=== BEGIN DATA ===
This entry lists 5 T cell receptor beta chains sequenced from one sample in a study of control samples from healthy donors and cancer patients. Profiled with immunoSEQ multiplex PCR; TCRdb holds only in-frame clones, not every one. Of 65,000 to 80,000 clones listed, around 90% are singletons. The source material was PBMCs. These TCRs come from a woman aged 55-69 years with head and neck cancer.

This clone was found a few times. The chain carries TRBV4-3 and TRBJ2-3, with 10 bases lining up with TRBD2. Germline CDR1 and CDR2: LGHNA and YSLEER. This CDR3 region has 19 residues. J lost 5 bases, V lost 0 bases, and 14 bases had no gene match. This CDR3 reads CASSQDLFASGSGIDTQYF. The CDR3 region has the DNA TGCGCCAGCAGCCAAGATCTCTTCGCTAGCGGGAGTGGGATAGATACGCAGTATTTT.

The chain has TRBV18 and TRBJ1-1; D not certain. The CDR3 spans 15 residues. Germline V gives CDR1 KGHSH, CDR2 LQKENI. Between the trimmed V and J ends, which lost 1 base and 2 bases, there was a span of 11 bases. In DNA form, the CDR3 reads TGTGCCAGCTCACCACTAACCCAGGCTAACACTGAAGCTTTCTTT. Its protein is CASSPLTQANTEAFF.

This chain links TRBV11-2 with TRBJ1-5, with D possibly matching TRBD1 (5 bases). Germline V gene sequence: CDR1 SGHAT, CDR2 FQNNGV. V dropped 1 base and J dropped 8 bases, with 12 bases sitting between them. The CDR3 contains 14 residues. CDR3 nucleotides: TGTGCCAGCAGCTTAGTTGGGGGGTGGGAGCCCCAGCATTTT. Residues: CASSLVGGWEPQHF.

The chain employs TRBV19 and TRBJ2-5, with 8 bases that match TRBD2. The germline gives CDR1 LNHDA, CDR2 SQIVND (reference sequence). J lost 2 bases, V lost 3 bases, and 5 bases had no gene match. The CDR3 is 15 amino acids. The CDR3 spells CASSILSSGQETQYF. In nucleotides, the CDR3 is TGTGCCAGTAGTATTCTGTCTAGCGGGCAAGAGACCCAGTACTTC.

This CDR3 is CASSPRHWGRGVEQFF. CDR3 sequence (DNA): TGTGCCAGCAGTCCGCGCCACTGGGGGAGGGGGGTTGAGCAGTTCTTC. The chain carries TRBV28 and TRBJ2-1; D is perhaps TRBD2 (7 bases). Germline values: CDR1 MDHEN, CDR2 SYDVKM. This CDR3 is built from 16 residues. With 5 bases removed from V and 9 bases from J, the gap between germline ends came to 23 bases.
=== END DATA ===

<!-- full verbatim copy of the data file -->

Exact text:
This entry lists 5 T cell receptor beta chains sequenced from one sample in a study of control samples from healthy donors and cancer patients. Profiled with immunoSEQ multiplex PCR; TCRdb holds only in-frame clones, not every one. Of 65,000 to 80,000 clones listed, around 90% are singletons. The source material was PBMCs. These TCRs come from a woman aged 55-69 years with head and neck cancer.

This clone was found a few times. The chain carries TRBV4-3 and TRBJ2-3, with 10 bases lining up with TRBD2. Germline CDR1 and CDR2: LGHNA and YSLEER. This CDR3 region has 19 residues. J lost 5 bases, V lost 0 bases, and 14 bases had no gene match. This CDR3 reads CASSQDLFASGSGIDTQYF. The CDR3 region has the DNA TGCGCCAGCAGCCAAGATCTCTTCGCTAGCGGGAGTGGGATAGATACGCAGTATTTT.

The chain has TRBV18 and TRBJ1-1; D not certain. The CDR3 spans 15 residues. Germline V gives CDR1 KGHSH, CDR2 LQKENI. Between the trimmed V and J ends, which lost 1 base and 2 bases, there was a span of 11 bases. In DNA form, the CDR3 reads TGTGCCAGCTCACCACTAACCCAGGCTAACACTGAAGCTTTCTTT. Its protein is CASSPLTQANTEAFF.

This chain links TRBV11-2 with TRBJ1-5, with D possibly matching TRBD1 (5 bases). Germline V gene sequence: CDR1 SGHAT, CDR2 FQNNGV. V dropped 1 base and J dropped 8 bases, with 12 bases sitting between them. The CDR3 contains 14 residues. CDR3 nucleotides: TGTGCCAGCAGCTTAGTTGGGGGGTGGGAGCCCCAGCATTTT. Residues: CASSLVGGWEPQHF.

The chain employs TRBV19 and TRBJ2-5, with 8 bases that match TRBD2. The germline gives CDR1 LNHDA, CDR2 SQIVND (reference sequence). J lost 2 bases, V lost 3 bases, and 5 bases had no gene match. The CDR3 is 15 amino acids. The CDR3 spells CASSILSSGQETQYF. In nucleotides, the CDR3 is TGTGCCAGTAGTATTCTGTCTAGCGGGCAAGAGACCCAGTACTTC.

This CDR3 is CASSPRHWGRGVEQFF. CDR3 sequence (DNA): TGTGCCAGCAGTCCGCGCCACTGGGGGAGGGGGGTTGAGCAGTTCTTC. The chain carries TRBV28 and TRBJ2-1; D is perhaps TRBD2 (7 bases). Germline values: CDR1 MDHEN, CDR2 SYDVKM. This CDR3 is built from 16 residues. With 5 bases removed from V and 9 bases from J, the gap between germline ends came to 23 bases.